Single use tents are not only an environmental nightmare, they make for a completely shitty music festival camping experience. They won’t keep your stuff dry. They can’t handle the wind. They almost always rip.
A quality tent with a little bit of care will last you on your festival adventures for the next decade. They also work well for local camping excursions, cheap road trip accommodations, and loaning out to your friends. This past weekend, the Music Festival Wizard team headed out to our gear testing facility in Worcester, Vermont, to try out a few new tents in our arsenal.
What We Look for in Festival Tents
- Waterproof: We want to dance outdoors in the rain, not in our tent.
- Portability: We’re travelers, usually carpooling or taking public transit to the festival.
- Quality: One use tents are terrible. We want something that will last for years.
[infobox maintitle=”Recommended Festival Tents” subtitle=”” bg=”white” color=”black” opacity=”off” space=”30″ link=”no link”]
Ohnana: Rayve II
Price: $178 USD
Best For: Overall festival use
Sleeping Capacity: 3-person
Peak Height: 50in (127cm)
Weight: 7.3 lbs (3.3 kg)
Dimensions: 83in x 83in (210cm x 210cm)
Packed Size: 23.5in x 8in x 8in (60 cm x 20cm x 20cm)
Here’s a quality tent built specifically for festival fans. It comes prepped with a reflective rain tarp that keeps the tent up to 25 degrees cooler, special fabric to block out the light, and vents to let in the air (and let out your terrible camping smells).
Big Agnes: Big Agnes Copper Spur UL2
Price: $379.95 USD
Best For: Festival flashpacking
Sleeping Capacity: 2-person
Peak Height: 40in (100cm)
Weight: 3 lbs. 1 oz. (1.39 kg)
Floor Area: 29sq ft (2.7m²)
Packed Size: 6in x 21in (15cm x 53cm)
So small that it fits into your carry on, but so spacious that it can hold up to two people, this super lightweight tent barely makes a dent in your festival luggage. Be warned, the price tag is high, but the quality build means that you’ll be using this tent for years. So far, I’ve used this tent to camp at 7 festivals (22 days of camping) and it’s already in my bag for this year.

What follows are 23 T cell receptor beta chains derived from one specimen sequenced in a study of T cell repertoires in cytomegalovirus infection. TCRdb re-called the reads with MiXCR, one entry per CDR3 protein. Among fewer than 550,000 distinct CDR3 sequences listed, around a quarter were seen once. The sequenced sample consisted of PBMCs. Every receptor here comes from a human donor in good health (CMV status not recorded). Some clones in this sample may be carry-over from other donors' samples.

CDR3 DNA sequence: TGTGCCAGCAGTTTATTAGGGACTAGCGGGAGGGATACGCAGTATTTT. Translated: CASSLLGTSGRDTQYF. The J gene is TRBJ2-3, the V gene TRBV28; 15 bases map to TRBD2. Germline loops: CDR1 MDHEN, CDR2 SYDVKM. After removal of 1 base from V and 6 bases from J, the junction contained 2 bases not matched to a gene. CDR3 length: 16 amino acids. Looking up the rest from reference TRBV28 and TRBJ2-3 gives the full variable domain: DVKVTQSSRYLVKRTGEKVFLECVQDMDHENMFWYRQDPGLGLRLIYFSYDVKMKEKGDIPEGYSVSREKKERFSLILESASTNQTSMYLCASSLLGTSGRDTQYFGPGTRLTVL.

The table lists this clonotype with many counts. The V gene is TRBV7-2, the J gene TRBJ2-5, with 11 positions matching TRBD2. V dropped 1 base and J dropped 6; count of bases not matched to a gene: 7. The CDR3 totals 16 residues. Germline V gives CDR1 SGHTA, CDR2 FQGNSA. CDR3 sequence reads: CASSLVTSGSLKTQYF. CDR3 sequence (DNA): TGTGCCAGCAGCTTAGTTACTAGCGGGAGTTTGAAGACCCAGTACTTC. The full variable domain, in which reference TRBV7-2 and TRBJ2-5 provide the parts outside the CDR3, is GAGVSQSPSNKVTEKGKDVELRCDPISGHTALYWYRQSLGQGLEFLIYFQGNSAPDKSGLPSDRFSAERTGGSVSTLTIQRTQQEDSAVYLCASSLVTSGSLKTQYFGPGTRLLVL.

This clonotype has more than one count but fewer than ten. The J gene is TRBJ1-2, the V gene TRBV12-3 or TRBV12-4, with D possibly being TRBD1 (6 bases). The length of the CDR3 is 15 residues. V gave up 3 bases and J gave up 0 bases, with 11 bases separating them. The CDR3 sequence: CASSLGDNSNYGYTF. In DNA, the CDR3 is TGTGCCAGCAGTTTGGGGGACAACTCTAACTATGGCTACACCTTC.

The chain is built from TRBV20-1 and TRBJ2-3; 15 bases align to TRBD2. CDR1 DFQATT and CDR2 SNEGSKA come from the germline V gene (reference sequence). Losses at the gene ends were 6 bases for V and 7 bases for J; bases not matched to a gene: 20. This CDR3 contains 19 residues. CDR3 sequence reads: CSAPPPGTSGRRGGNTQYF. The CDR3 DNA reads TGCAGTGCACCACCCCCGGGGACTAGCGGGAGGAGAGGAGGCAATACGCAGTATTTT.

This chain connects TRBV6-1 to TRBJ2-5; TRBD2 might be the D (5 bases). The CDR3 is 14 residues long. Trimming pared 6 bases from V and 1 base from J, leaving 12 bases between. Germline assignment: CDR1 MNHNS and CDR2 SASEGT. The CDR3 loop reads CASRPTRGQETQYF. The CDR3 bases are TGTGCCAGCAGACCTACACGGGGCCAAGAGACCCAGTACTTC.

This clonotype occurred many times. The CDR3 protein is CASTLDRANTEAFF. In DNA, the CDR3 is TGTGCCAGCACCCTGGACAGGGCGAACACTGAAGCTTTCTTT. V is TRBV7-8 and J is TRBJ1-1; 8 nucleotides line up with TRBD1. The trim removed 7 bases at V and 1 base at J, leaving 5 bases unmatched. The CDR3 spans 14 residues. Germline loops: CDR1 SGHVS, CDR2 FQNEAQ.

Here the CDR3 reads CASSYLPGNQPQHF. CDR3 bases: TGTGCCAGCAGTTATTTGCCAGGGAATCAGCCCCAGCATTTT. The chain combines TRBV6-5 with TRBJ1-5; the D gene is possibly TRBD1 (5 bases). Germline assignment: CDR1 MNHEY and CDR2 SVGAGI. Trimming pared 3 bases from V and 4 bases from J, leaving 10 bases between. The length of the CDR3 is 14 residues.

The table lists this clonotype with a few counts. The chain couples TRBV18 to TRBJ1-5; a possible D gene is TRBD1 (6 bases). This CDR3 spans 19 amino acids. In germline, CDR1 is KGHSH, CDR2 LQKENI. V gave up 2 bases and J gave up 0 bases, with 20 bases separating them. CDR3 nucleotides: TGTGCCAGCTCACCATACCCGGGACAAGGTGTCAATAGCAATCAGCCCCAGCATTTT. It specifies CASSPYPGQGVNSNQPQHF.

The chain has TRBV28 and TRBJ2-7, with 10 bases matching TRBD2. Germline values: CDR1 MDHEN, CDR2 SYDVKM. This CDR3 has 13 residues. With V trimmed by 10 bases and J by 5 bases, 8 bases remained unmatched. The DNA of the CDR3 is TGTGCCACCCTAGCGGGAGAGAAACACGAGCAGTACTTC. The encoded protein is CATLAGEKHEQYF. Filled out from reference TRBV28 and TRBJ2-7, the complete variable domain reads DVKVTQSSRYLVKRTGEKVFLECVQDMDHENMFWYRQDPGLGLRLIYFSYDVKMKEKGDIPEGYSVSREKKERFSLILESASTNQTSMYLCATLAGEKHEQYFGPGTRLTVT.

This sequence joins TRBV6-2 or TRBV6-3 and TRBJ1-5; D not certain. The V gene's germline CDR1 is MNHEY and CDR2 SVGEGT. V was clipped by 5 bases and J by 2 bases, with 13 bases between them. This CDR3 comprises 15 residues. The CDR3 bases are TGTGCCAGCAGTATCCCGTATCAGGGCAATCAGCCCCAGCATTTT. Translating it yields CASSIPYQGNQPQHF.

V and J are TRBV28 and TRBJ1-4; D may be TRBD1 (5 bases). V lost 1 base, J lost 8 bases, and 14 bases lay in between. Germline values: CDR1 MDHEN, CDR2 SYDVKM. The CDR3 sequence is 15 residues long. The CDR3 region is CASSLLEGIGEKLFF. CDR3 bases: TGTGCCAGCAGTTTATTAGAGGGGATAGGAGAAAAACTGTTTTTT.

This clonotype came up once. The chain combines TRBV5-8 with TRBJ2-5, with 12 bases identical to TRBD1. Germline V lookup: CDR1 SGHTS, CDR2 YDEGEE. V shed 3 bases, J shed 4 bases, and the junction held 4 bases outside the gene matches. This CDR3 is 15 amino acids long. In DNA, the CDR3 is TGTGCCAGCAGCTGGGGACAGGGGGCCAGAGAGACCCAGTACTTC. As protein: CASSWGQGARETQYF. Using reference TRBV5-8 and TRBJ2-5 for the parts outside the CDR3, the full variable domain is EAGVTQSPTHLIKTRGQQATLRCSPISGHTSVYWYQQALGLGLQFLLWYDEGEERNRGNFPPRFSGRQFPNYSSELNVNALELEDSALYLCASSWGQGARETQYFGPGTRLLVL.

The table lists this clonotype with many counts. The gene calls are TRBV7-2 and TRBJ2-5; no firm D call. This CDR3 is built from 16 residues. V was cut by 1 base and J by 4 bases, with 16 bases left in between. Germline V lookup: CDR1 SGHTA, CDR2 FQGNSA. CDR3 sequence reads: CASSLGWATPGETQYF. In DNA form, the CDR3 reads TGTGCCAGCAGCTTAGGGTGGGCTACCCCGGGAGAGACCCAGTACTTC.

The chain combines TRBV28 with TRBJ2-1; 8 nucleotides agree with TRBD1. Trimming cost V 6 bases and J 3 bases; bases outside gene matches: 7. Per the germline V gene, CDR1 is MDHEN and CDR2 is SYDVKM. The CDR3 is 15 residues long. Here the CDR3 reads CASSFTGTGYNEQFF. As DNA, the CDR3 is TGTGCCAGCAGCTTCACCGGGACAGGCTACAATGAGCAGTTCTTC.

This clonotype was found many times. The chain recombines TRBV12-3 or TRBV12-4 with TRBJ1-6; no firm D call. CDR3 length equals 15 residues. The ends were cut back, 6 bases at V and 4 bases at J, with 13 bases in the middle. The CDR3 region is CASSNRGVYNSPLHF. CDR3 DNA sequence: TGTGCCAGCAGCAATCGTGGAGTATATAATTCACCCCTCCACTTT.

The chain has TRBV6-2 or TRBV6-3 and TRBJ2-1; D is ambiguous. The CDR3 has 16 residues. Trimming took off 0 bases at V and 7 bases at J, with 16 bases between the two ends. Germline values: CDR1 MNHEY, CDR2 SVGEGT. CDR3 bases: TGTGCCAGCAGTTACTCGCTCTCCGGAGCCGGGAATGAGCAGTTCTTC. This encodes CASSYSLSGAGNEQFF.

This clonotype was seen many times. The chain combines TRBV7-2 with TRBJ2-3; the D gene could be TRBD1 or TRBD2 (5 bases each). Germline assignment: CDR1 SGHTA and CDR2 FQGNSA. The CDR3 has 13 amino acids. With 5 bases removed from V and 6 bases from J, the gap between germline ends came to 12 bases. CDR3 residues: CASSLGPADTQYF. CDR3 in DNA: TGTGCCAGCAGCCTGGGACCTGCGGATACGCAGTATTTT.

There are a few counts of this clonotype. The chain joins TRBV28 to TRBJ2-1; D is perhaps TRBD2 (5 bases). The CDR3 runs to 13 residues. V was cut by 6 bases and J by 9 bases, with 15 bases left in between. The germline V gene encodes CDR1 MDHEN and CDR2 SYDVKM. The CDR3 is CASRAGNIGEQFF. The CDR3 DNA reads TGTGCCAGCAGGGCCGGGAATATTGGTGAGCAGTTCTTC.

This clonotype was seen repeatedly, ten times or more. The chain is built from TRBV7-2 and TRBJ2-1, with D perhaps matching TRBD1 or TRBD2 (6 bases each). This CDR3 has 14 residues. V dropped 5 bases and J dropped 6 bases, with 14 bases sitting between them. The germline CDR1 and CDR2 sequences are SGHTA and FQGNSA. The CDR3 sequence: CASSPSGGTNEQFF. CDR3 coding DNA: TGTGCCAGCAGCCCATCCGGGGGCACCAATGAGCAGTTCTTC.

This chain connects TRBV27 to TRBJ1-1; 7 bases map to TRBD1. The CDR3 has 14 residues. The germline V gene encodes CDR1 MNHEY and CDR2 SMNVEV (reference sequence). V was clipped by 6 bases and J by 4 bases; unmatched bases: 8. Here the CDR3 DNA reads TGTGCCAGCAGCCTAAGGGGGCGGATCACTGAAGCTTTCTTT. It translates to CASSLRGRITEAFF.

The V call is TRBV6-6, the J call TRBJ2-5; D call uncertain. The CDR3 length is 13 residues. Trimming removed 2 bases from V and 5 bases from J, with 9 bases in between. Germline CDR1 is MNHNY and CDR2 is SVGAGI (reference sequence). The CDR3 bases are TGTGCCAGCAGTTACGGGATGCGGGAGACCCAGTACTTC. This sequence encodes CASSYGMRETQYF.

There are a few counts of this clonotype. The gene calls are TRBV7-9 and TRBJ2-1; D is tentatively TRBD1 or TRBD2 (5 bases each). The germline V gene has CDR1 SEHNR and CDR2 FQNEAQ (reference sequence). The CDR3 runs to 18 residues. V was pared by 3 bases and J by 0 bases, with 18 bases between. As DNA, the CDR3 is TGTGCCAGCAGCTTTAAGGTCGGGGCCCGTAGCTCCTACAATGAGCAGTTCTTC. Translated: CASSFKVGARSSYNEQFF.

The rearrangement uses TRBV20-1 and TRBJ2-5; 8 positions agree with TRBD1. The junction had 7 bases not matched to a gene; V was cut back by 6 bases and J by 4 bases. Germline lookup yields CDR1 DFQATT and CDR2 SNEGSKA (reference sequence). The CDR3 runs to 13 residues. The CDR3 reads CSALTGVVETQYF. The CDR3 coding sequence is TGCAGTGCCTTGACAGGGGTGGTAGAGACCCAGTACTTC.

REI: Co-op Camp Dome 4
Price: $199 USD
Best For: Festival car camping
Sleeping Capacity: 4-person
Peak Height: 56in (142cm)
Weight: 8lbs 13oz (4 kg)
Floor Area: 59.6 sq ft (5.54m²)
Packed Size: 8.7in x 27 in (22cm x 69cm)
When you need space, but you don’t want the bulk, we prefer this offering from REI. It boasts a fairly simple setup and a large roomy interior. Both doors come equipped with screen windows to let in the fresh air and the overhang rainfly means you can keep the door open during rainstorms.
Coleman: Sundome 4
Price: $99 USD
Best For: On a budget
Sleeping Capacity: 4-person
Dimensions: 108in x 49in x 84in (274cm x 124cm x 213cm)
Weight: 10.24 lbs (4.65kg)
The Coleman Sundome hits the sweet spot between a functional multiple use tent and your wallet. Coming in at under $100, Coleman is well known for their quality camping products and this tent is a festie favorite with its Dark Room technology which blocks out 90% of sunlight for early morning snoozing.
Kelty: Outback 6
Price: $229.95 USD
Best For: Large crowds
Sleeping Capacity: 6-person
Peak Height: 76in (193cm)
Weight: 13lb 12oz (6.2kg)
Floor Area: 87ft2 (8.1m2)
Packed Size: 8in x 27in (20cm x 69cm)
We tend to recommend smaller capacity tents for festival camping, but when you need to fit the whole squad under one roof, this spacious over-sized dome will keep you dry and happy for the weekend. The six foot high ceilings also make it ideal for late night tent dance parties.